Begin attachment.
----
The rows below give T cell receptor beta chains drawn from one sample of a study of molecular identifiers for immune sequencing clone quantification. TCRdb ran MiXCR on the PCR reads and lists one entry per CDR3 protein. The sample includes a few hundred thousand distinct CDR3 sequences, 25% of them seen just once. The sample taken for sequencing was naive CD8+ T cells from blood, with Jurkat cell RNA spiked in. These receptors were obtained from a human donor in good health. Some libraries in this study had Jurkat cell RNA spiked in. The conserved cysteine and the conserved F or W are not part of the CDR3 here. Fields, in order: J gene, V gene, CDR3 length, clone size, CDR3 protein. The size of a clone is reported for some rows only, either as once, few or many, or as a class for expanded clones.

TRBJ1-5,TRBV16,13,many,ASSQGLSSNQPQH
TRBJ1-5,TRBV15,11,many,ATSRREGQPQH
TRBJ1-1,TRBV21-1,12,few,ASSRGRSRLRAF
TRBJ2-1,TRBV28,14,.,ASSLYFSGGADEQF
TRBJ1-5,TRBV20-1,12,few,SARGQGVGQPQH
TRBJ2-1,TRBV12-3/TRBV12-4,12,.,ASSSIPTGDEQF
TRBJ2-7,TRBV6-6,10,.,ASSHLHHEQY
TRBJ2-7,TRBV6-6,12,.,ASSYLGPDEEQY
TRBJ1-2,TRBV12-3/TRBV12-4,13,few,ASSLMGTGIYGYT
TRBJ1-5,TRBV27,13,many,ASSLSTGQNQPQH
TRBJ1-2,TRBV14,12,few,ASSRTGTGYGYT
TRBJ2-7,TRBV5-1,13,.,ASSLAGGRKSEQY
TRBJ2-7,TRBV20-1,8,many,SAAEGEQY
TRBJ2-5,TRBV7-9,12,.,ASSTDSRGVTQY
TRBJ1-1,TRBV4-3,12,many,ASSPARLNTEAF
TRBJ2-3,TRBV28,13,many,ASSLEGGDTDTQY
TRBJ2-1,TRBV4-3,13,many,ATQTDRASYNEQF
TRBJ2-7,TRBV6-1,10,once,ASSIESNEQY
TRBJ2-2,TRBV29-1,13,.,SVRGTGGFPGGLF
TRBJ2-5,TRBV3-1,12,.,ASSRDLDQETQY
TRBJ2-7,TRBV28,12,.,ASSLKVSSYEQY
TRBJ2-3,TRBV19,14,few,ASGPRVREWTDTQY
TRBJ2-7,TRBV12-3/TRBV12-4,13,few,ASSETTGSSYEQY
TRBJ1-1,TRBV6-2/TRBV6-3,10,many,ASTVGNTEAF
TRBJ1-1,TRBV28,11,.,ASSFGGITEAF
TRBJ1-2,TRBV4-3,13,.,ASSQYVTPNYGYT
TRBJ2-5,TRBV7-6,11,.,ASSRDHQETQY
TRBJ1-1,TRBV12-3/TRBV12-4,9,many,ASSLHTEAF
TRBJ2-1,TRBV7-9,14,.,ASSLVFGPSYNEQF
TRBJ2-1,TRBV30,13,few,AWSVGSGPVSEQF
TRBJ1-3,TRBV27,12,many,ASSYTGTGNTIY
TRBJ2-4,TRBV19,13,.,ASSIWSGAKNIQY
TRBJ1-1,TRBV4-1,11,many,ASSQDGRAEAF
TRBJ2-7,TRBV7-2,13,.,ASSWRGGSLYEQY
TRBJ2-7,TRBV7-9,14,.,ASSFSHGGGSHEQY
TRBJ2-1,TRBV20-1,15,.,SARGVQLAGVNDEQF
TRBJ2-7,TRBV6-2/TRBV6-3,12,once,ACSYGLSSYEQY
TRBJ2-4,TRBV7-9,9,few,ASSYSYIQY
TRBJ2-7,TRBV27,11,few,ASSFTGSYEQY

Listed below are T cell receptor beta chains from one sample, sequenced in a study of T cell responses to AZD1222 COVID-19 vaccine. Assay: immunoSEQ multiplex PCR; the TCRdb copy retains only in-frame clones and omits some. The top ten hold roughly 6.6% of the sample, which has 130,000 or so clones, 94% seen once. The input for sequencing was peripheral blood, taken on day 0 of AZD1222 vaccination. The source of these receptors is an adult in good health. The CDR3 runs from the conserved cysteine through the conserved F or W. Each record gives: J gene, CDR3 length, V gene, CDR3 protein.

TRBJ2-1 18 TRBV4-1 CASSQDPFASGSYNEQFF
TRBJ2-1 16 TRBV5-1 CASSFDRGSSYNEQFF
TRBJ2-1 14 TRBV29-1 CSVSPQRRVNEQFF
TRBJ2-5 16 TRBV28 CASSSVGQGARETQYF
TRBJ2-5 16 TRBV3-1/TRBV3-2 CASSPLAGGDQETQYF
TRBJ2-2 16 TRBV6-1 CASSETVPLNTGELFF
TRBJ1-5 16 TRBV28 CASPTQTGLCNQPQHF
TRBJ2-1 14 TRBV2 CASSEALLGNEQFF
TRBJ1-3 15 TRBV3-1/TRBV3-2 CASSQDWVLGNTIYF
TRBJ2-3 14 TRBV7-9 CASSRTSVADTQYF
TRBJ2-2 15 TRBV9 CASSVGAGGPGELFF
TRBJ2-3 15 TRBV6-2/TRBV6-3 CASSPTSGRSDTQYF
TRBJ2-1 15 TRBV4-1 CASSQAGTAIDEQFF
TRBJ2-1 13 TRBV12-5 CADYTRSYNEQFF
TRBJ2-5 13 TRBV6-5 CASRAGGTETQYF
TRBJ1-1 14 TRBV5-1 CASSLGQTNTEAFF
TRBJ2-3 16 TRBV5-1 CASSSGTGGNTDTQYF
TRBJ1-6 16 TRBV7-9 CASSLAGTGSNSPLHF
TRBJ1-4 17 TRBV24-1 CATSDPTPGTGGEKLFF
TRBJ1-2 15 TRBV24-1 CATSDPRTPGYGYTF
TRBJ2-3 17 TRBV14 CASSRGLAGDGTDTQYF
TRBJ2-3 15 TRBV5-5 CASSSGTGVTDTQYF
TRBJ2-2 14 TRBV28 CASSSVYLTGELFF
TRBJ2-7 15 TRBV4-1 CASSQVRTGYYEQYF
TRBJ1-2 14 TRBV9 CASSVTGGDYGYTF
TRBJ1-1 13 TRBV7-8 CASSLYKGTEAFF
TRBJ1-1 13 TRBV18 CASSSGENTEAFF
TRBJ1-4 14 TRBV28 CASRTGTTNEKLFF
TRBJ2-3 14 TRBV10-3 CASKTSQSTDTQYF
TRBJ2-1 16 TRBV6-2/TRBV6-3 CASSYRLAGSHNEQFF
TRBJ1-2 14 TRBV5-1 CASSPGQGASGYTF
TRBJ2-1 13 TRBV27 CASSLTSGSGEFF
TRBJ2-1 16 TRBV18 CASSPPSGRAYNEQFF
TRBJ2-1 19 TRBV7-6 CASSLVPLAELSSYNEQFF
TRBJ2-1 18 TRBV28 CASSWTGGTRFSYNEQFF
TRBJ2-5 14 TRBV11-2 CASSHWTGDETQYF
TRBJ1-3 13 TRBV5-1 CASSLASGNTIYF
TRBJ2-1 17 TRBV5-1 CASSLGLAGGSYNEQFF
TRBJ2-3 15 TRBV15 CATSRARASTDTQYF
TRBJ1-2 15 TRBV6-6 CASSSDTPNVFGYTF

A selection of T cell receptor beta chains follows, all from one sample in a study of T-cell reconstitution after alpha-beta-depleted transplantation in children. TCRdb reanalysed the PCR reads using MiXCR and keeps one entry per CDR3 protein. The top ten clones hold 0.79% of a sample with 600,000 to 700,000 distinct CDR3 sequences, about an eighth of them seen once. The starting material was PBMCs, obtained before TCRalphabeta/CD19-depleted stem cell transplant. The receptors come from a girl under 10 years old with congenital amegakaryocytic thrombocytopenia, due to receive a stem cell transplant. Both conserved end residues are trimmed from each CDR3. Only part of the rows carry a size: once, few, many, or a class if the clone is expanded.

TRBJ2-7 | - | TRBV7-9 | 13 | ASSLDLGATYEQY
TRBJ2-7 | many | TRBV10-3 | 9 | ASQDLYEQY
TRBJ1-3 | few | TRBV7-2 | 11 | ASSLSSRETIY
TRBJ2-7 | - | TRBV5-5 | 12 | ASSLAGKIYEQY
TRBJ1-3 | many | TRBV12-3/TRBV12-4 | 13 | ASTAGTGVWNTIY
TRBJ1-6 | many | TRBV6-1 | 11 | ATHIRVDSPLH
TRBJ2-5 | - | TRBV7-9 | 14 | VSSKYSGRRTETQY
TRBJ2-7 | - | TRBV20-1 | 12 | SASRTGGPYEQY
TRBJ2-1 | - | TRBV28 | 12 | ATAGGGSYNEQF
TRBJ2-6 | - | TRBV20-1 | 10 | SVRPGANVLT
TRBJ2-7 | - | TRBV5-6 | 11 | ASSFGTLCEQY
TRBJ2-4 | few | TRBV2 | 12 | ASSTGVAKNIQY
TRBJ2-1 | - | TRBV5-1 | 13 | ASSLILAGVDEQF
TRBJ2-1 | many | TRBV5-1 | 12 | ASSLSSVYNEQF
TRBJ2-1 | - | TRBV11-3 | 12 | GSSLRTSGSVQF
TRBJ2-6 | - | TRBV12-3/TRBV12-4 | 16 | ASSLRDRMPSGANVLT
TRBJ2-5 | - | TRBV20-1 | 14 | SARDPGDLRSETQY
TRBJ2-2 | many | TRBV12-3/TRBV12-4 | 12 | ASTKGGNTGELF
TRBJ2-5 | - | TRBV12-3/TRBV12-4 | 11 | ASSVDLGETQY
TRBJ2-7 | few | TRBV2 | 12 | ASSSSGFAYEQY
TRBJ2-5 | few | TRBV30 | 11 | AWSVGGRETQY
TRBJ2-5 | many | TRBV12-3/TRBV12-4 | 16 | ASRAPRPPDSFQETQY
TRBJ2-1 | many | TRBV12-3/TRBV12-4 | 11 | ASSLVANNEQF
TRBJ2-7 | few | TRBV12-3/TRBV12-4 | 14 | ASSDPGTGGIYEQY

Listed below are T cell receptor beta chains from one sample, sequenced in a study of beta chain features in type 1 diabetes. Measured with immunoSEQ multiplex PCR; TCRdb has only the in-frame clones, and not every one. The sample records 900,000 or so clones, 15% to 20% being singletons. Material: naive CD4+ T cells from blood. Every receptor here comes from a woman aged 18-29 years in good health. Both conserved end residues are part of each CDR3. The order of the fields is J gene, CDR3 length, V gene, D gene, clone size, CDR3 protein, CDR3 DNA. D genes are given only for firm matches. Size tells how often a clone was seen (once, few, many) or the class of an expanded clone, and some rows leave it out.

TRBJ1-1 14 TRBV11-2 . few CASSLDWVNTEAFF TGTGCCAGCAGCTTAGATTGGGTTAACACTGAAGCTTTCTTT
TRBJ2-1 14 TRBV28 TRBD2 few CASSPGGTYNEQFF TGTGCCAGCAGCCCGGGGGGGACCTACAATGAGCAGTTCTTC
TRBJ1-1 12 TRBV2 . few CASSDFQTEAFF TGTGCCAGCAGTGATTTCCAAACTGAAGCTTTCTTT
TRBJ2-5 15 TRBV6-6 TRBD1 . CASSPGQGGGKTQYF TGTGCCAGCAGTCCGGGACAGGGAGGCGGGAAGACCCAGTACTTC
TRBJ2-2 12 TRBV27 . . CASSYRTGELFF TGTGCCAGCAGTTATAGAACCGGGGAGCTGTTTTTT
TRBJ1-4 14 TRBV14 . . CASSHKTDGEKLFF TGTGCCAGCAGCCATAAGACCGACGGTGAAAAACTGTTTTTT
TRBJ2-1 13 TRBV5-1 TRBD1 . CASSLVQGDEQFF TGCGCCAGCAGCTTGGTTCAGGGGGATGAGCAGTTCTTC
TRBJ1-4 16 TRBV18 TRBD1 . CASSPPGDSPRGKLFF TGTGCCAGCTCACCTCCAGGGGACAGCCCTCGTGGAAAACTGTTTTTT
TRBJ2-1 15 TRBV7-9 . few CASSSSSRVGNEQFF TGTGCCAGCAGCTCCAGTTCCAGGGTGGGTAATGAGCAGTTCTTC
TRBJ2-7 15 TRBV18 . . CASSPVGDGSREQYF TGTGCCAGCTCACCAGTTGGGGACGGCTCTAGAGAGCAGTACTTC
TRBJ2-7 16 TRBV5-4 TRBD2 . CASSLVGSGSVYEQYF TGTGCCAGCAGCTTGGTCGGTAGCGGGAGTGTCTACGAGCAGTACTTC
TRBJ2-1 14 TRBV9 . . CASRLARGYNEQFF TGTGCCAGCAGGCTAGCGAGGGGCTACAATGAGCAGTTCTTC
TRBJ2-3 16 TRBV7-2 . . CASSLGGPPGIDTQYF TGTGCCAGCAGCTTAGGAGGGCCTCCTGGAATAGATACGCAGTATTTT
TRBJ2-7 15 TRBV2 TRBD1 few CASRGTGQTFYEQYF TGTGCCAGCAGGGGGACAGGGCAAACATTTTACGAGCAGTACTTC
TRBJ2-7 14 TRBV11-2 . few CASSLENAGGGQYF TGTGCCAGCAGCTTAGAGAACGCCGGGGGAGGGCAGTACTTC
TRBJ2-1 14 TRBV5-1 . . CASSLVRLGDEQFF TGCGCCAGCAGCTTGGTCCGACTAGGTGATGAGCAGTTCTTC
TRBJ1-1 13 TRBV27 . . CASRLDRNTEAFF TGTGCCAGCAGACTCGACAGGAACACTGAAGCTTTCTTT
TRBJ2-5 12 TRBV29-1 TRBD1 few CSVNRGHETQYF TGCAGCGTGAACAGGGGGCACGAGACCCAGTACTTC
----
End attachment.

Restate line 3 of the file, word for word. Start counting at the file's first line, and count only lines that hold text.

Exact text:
TRBJ1-5,TRBV15,11,many,ATSRREGQPQH